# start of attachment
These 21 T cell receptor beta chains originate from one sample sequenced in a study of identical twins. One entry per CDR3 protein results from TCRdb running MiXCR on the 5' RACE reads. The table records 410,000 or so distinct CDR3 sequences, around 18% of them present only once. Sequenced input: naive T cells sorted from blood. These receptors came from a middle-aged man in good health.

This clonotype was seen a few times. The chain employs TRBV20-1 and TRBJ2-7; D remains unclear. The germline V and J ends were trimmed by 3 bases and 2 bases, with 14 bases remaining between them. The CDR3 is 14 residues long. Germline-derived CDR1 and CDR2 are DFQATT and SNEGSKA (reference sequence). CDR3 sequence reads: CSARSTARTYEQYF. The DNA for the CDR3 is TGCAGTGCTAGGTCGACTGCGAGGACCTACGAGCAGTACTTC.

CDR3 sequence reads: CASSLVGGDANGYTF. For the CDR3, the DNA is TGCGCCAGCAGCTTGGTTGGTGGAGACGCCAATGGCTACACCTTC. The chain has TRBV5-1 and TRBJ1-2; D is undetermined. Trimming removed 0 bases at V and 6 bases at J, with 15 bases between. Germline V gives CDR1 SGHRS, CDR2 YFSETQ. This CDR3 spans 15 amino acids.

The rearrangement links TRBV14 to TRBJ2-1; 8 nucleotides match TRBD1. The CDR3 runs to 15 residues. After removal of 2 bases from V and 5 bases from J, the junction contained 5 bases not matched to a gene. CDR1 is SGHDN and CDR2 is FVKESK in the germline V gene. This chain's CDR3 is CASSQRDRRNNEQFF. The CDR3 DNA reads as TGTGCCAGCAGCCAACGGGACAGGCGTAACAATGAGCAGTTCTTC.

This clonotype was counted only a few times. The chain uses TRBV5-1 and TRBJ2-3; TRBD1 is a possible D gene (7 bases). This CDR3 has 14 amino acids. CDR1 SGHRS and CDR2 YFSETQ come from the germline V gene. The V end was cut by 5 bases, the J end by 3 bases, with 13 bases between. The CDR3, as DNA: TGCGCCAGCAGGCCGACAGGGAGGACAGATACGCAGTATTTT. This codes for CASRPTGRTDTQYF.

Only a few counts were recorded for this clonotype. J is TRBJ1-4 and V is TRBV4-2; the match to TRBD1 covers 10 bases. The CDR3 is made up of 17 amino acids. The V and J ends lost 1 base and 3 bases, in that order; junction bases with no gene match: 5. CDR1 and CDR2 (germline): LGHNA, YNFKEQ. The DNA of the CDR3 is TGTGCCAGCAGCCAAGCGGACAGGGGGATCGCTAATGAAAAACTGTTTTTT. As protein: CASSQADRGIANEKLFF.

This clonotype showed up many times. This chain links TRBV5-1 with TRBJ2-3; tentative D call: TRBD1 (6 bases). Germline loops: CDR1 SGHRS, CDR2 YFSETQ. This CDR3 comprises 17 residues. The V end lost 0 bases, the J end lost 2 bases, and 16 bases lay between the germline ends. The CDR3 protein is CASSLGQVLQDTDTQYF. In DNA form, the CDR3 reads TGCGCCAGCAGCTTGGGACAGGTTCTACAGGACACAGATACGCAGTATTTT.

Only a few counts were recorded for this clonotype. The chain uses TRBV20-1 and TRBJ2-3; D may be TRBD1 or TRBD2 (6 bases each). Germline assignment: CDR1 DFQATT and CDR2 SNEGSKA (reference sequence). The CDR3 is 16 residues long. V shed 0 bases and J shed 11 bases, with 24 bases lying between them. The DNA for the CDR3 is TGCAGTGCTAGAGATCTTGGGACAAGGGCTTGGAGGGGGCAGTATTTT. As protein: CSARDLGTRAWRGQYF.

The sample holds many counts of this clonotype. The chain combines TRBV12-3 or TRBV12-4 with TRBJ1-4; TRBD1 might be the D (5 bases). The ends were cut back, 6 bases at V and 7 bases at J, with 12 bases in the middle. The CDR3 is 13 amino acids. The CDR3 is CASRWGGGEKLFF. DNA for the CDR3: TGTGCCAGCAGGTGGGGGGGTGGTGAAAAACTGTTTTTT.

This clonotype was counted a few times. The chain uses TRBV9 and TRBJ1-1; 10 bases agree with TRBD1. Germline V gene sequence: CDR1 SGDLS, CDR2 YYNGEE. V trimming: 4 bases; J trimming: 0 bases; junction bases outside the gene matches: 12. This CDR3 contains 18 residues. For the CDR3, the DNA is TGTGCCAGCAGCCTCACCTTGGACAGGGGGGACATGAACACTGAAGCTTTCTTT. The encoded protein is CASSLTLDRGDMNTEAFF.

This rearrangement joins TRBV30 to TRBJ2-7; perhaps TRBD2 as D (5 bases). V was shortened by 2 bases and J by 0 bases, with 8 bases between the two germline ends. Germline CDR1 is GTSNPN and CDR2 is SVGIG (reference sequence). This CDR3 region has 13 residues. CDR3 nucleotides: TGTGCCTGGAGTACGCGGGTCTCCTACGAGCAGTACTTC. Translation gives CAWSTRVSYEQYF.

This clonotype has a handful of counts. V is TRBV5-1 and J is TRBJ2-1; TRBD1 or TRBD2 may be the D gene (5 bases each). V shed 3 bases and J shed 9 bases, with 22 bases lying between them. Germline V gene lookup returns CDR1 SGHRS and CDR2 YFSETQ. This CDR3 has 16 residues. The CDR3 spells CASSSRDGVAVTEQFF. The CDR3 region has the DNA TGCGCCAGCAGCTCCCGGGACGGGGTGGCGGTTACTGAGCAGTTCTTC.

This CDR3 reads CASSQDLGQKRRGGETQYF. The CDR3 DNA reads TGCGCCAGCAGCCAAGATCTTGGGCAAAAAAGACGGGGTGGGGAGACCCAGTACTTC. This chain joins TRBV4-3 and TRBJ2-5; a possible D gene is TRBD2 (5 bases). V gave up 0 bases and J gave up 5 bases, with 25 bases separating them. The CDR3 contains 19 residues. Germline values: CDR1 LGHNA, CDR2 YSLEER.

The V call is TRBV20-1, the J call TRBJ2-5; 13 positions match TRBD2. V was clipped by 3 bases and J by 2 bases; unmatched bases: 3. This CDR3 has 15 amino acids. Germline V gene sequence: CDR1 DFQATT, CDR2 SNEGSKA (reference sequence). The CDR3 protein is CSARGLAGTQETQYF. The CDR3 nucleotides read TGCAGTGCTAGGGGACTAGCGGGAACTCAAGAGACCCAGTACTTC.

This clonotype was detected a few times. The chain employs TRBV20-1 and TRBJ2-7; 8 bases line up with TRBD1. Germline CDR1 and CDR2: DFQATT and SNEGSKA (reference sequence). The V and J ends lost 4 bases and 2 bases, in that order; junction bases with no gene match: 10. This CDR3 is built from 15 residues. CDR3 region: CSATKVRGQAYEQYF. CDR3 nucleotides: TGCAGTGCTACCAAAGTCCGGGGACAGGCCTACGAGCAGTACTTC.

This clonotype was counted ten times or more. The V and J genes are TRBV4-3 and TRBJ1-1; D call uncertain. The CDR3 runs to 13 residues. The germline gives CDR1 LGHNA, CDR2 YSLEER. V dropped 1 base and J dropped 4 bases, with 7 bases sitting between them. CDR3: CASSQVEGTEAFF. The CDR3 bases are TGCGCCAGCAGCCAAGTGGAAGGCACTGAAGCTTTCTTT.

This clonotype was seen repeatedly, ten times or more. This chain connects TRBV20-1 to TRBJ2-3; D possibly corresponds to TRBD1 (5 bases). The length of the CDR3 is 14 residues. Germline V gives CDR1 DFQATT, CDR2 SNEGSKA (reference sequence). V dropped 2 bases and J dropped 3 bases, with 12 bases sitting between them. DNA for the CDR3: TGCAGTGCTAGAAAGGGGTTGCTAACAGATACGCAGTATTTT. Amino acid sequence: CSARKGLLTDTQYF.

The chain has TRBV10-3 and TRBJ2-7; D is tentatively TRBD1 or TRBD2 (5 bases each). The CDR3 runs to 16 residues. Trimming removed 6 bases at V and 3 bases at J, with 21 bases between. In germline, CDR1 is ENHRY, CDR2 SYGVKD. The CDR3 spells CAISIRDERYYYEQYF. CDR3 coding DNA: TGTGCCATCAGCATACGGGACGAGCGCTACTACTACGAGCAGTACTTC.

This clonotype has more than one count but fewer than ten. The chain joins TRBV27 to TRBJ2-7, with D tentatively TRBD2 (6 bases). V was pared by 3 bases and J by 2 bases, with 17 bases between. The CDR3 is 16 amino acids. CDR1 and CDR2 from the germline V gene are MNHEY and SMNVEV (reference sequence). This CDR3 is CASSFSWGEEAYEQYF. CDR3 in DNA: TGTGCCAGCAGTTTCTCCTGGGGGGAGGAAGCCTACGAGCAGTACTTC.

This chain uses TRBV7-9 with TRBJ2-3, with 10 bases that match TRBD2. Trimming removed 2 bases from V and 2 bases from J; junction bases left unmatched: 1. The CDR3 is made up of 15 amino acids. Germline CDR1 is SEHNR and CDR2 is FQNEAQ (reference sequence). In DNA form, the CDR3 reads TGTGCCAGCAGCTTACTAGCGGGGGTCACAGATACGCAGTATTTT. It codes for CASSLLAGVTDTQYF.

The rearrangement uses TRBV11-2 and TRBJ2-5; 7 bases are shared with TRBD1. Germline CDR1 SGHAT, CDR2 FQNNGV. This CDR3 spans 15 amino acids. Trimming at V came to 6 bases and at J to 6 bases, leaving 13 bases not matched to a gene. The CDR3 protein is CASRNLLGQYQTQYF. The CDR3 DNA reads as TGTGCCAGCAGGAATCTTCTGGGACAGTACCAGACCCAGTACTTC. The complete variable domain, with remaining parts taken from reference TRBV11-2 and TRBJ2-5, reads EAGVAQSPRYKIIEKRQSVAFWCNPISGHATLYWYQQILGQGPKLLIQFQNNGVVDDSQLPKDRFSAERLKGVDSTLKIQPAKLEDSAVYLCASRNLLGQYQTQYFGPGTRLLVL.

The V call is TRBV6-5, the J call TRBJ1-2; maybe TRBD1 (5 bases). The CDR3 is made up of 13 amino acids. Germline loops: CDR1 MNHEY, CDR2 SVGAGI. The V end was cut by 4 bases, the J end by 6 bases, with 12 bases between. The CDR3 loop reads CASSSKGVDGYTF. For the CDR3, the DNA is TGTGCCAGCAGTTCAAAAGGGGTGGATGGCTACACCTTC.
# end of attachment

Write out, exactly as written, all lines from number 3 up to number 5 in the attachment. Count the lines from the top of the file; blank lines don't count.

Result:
CDR3 sequence reads: CASSLVGGDANGYTF. For the CDR3, the DNA is TGCGCCAGCAGCTTGGTTGGTGGAGACGCCAATGGCTACACCTTC. The chain has TRBV5-1 and TRBJ1-2; D is undetermined. Trimming removed 0 bases at V and 6 bases at J, with 15 bases between. Germline V gives CDR1 SGHRS, CDR2 YFSETQ. This CDR3 spans 15 amino acids.

The rearrangement links TRBV14 to TRBJ2-1; 8 nucleotides match TRBD1. The CDR3 runs to 15 residues. After removal of 2 bases from V and 5 bases from J, the junction contained 5 bases not matched to a gene. CDR1 is SGHDN and CDR2 is FVKESK in the germline V gene. This chain's CDR3 is CASSQRDRRNNEQFF. The CDR3 DNA reads as TGTGCCAGCAGCCAACGGGACAGGCGTAACAATGAGCAGTTCTTC.

This clonotype was counted only a few times. The chain uses TRBV5-1 and TRBJ2-3; TRBD1 is a possible D gene (7 bases). This CDR3 has 14 amino acids. CDR1 SGHRS and CDR2 YFSETQ come from the germline V gene. The V end was cut by 5 bases, the J end by 3 bases, with 13 bases between. The CDR3, as DNA: TGCGCCAGCAGGCCGACAGGGAGGACAGATACGCAGTATTTT. This codes for CASRPTGRTDTQYF.